History of Middle-Earth Sauron Defeated Sauron Defeated: End of the Third Age
Hardcover
Harper Collins
1992
1st Edition, thus

History of Middle-Earth Morgoths Ring Morgoth's Ring: Later Silmarillion #1 - History of Middle-Earth #10
Hardcover, 471pp.
Houghton Mifflin
October 1993
In Morgoth's Ring, first of two companion volumes, Christopher Tolkien describes and documents legends of the Elder Days, as they were evolved and transformed by his father in years after he completed Lord of the Rings. Text of the Annals of Aman, the "Blessed Land" in the far West, is given in full. And in writings never before published, we can see the nature of problems that J.R.R. Tolkien explored in his later years as new and radical ideas, portending upheaval in old narratives, emerged at the heart of his mythology. At this time Tolkien sought to redefine old legends, and wrote of nature and destiny of Elves, idea of Elvish rebirth, origin of Orcs, and Fall of Men. His meditation of mortality and immortality as represented in the lives of Men and Elves led to another major writing at this time, the "Debate of Finrod and Andreth," which is reproduced here in full. "Above all," Christopher Tolkien writes in his foreword, "the power and significance of Melkor-Morgoth ... was enlarged to become the ground and source of the corruption of Arda." This book indeed is all about Morgoth. Incomparably greater than any power of Sauron, concentrated in his One Ring, Morgoth's power (Tolkien wrote) was dispersed into the very matter of Arda: "whole of Middle-earth was Morgoth's Ring."

History of Middle-Earth Morgoths Ring Morgoth's Ring: Later Silmarillion #1
No Information Available.




History of Middle-Earth War of the Jewels War of the Jewels: Later Silmarillion #2 - History of Middle-Earth #11
Hardcover, 470pp.
Houghton Mifflin
November 1994
In Volumes Ten and Eleven, Christopher Tolkien recounts from initial texts the evolution of his father's work on The Silmarillion, legendary history of Elder Days or First Age, from the completion of Lord of the Rings in 1949 until J.R.R. Tolkien's death. In volume ten, Morgoth's Ring, narratives were taken only as far as a natural dividing point in the work, when Morgoth destroyed Trees of Light and fled from Valinor bearing stolen Silmarils. In War of the Jewels, the story returns to Middle-earth and the ruinous conflict of High Elves and Men who were their allies with the power of Sauron. With publication in this book of all J.R.R. Tolkien's later narrative writings concerned with last centuries of First Age, a long history of The Silmarillion, from its beginnings in Book of Lost Tales, is completed; the enigmatic state of this work at his death can now be understood. A chief element in War of the Jewels is a major story of Middle-earth, now published for first time - a continuation of great "saga" of Turin Turambar and his sister Nienor, children of Hurin the Steadfast. This is the tale of disaster that overtook the forest people of Brethil when Hurin came among them after his release from long years of captivity in Angband, fortress of Morgoth. The uncompleted text of the Grey Annals, primary record of War of the Jewels, is given in full; geography of Beleriand is studied in detail, with redrawing of final state of this map; and a long essay on names and relations of all peoples of Middle-earth shows more clearly than any writing yet published the close connection between language and history in Tolkien's world. Text also provides new information, including some knowledge of the divine powers, the Valar.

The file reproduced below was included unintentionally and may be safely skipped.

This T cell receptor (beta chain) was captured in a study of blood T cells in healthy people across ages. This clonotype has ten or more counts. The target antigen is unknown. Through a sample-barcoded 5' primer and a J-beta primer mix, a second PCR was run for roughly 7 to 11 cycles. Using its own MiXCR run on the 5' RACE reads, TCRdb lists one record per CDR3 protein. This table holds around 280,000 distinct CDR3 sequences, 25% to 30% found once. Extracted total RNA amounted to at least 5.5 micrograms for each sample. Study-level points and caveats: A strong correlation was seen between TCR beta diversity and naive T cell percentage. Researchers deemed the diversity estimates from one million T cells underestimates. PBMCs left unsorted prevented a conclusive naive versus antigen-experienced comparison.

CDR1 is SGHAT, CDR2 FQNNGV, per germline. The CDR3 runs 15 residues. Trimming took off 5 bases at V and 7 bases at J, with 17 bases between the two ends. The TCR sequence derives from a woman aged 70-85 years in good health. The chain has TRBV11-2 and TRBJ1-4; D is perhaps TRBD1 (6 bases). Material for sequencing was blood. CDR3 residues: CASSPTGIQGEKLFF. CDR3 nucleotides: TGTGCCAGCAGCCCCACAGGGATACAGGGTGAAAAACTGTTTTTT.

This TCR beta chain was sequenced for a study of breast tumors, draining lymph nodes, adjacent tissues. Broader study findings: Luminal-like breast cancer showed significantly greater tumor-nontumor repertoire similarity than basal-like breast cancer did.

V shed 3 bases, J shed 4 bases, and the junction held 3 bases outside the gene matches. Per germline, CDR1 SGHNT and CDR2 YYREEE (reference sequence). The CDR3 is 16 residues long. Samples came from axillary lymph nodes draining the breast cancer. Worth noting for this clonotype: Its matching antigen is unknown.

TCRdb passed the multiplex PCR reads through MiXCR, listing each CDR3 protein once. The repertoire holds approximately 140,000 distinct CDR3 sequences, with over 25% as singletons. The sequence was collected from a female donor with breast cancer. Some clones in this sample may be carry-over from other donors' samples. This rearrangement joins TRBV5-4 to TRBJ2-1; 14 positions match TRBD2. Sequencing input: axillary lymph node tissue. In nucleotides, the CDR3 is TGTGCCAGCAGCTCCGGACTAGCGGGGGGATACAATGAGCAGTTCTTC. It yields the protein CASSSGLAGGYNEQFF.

History of Middle-Earth War of the Jewels War of the Jewels: Later Silmarillion #2
No Information Available.




History of Middle-Earth Peoples of Middle-Earth Peoples of Middle-Earth - History of Middle-Earth #12
Hardcover, 482pp.
Houghton Mifflin
August 1996
When in 1937 J. R. R. Tolkien laid aside The Silmarillion, an extension of his mythology into later Ages of the world had scarcely emerged. Tolkien himself noted that he knew nothing of peoples and history of these Ages until he "met them on the way". It was in appendices to Lord of the Rings that there emerged a comprehensive historical structure and chronology of any Second and Third Ages, embracing all diverse strands that came together in War of the Ring. Tolkien's difficulty - bordering on despair - in providing these appendices, leading to delay in publication of Return of the King, is well known. In Peoples of ME, however, Christopher Tolkien shows that his fathers work had in fact been achieved years before, in essays and records differing greatly from published forms. A number of other writings by J. R. R. Tolkien are also included in this book; they derive chiefly from his last years, when new insights and constructions freely arose as he pondered the history that he had created.